Criminal suspects in Maryland will have free access to lawyers at their first court appearances as soon as July, a top judiciary official said Tuesday, as the state struggles to comply with a court order that has been delayed for months amid concerns about its cost.
The change, mandated by the Maryland Court of Appeals as a way to treat suspects more fairly before trial, has challenged all three branches of government. The General Assembly could not agree on a plan to restructure the pretrial release system, opting instead to put aside $10 million to pay for lawyers.
But that might not be enough to pay for attorneys at the approximately 160,000 bail hearings each year in Maryland. The cost has been estimated at triple that amount, and local governments fear that they could be on the hook for the difference.
The $10 million becomes available July 1 to pay for the lawyers. Judge John P. Morrissey, who is responsible for implementing the change in his role as incoming chief judge of the District Court, said that by then the state should be able to work out the practical issues associated with the change.
"There's several unknowns," he said, but two months is "a reasonable time frame."
In recent years, Maryland has made public defenders available at defendants' second court date: a bail review hearing before a judge. But the high court ruled in 2013 that the first hearing, in which a court commissioner sets or denies bail, is a crucial time for suspects to consult counsel.
Advocates for the poor contend that earlier representation would lead to fewer people spending time in jail awaiting trial and would enable them to keep jobs and housing, making them less likely to commit other crimes.
The lawsuit that led to the change was brought by a group of Baltimore defendants who said the state violated their rights by holding bail hearings without offering lawyers. At a Court of Appeals hearing Tuesday on the implementation of the decision, their attorneys urged the state to move quickly.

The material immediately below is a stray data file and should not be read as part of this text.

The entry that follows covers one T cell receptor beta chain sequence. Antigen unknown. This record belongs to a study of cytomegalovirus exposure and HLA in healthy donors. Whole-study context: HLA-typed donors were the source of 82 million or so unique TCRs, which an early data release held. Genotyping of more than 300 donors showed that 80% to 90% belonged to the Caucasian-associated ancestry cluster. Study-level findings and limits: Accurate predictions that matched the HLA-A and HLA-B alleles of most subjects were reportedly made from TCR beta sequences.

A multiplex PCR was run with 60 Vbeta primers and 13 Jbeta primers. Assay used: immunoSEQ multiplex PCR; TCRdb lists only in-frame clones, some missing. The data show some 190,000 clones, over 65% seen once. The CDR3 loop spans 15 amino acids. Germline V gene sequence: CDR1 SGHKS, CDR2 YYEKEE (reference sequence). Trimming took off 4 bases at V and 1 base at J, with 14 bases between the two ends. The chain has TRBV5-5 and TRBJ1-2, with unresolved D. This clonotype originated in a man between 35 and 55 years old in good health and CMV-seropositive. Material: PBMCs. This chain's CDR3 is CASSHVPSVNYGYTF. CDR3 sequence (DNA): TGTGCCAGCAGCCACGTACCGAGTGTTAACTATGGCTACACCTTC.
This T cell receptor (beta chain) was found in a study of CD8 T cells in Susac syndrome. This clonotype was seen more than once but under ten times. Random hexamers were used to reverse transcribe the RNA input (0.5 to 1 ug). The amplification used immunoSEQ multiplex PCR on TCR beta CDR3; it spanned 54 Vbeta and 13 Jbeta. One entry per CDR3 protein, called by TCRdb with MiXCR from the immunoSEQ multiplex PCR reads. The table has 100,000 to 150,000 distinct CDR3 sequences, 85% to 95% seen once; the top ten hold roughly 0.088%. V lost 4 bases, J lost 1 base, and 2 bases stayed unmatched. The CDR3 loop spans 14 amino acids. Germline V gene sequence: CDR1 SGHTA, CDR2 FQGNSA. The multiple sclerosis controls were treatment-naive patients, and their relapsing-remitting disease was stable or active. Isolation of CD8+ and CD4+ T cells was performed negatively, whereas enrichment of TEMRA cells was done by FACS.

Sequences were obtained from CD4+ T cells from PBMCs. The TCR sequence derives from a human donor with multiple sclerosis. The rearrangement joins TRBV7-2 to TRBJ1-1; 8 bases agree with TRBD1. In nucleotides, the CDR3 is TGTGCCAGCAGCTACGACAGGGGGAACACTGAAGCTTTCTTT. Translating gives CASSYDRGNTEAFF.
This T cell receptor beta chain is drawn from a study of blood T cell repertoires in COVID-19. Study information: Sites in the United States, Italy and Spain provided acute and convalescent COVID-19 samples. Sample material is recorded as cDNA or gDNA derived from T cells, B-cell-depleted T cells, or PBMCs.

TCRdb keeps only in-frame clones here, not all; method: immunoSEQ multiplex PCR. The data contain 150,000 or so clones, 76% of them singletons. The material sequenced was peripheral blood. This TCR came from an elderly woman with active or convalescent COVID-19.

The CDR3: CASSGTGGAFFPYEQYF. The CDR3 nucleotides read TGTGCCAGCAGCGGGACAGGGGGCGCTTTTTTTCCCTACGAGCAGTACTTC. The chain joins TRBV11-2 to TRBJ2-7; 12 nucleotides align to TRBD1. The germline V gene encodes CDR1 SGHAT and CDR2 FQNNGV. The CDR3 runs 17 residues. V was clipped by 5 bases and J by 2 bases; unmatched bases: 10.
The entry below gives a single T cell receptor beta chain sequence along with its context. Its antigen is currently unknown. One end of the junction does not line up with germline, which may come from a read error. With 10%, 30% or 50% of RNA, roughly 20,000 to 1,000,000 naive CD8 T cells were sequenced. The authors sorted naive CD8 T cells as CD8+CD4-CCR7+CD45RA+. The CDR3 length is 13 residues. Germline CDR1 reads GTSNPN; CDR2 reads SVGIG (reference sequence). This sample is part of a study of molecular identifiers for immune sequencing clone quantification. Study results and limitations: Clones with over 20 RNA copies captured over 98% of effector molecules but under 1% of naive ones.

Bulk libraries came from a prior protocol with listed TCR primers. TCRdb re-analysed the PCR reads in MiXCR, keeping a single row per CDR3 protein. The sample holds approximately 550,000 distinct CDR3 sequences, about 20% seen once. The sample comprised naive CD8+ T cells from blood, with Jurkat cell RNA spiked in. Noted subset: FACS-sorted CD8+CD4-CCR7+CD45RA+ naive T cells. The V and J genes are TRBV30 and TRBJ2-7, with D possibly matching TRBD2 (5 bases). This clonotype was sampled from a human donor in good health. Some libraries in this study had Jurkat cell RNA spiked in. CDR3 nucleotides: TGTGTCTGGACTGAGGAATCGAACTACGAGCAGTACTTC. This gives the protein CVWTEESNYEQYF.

Michael Schatzow, who represents the plaintiffs, asked the court to issue an injunction ordering that lawyers be available as soon as possible in Baltimore, with the rest of the state to follow close behind and no later than July 1.
"It's time to go," he told the judges.
Later, in an interview, he said he was "delighted" by Morrissey's comments.
The Court of Appeals ruled in 2012 that defendants had a legal right to be represented by an attorney when their bail is set. After that ruling, the General Assembly changed the law to say that counsel was guaranteed at the review hearings.
The court again ruled in the plaintiffs' favor last fall, ordering lawyers at initial hearings in a decision based on the state Constitution. But the judges put the mandate on ice to give the state time to adapt.
In March, the judges said they would wait a few months to see what the Assembly would do.
Lawmakers considered many proposals that would have overhauled the bail system, but the session ended last month without an accord. Instead, lawmakers set aside $10 million of the judiciary budget to pay for a pool of private lawyers to advise at the hearings.
The arguments Tuesday ended without any hint as to what the Court of Appeals might do next. Despite the court system's commitment to get a system up and running, a number of practical issues must be resolved.
The defendants will be represented by private attorneys paid by the court, rather than staff from the public defender's office. Morrissey said he has been rounding up attorneys and is seeking more, but could not say Tuesday how many have signed on.
Any costs beyond the $10 million will be charged to the county where the lawyer was provided.
Leslie Knapp Jr., legal and policy counsel at the Maryland Association of Counties, said the organization was not told ahead of time about the idea and that local governments are worried about the cost.
"This is an open-ended expense," he said. "We don't really know how much it's going to be."
The next step is a meeting Friday at which officials will discuss new court rules to accommodate lawyers at bail hearings. The rules will go to the Court of Appeals for final approval.
After the rules are in place, Morrissey said, he will begin training the state's nearly 300 bail commissioners who are used to operating under the existing system. The effort will take about 10 days.
With those issues unresolved, plaintiffs said in court that they are seeking an injunction to force District Court officials to commit to a timeline. The officials say that is unnecessary because the court will comply voluntarily.
While the sides are approaching consensus, Paul B. DeWolfe Jr., the head of the public defender's office and a party to the case, said he was disappointed in the outcome.
He said he had hoped that, spurred by the likely cost of providing lawyers at bail hearings, the Assembly would streamline the pretrial process, eliminating commissioners' role in the bail system and using computers to evaluate who can safely be released before trial.
That plan died, but DeWolfe hopes it can be revived.
"It was a real opportunity to implement bail reform," he said.
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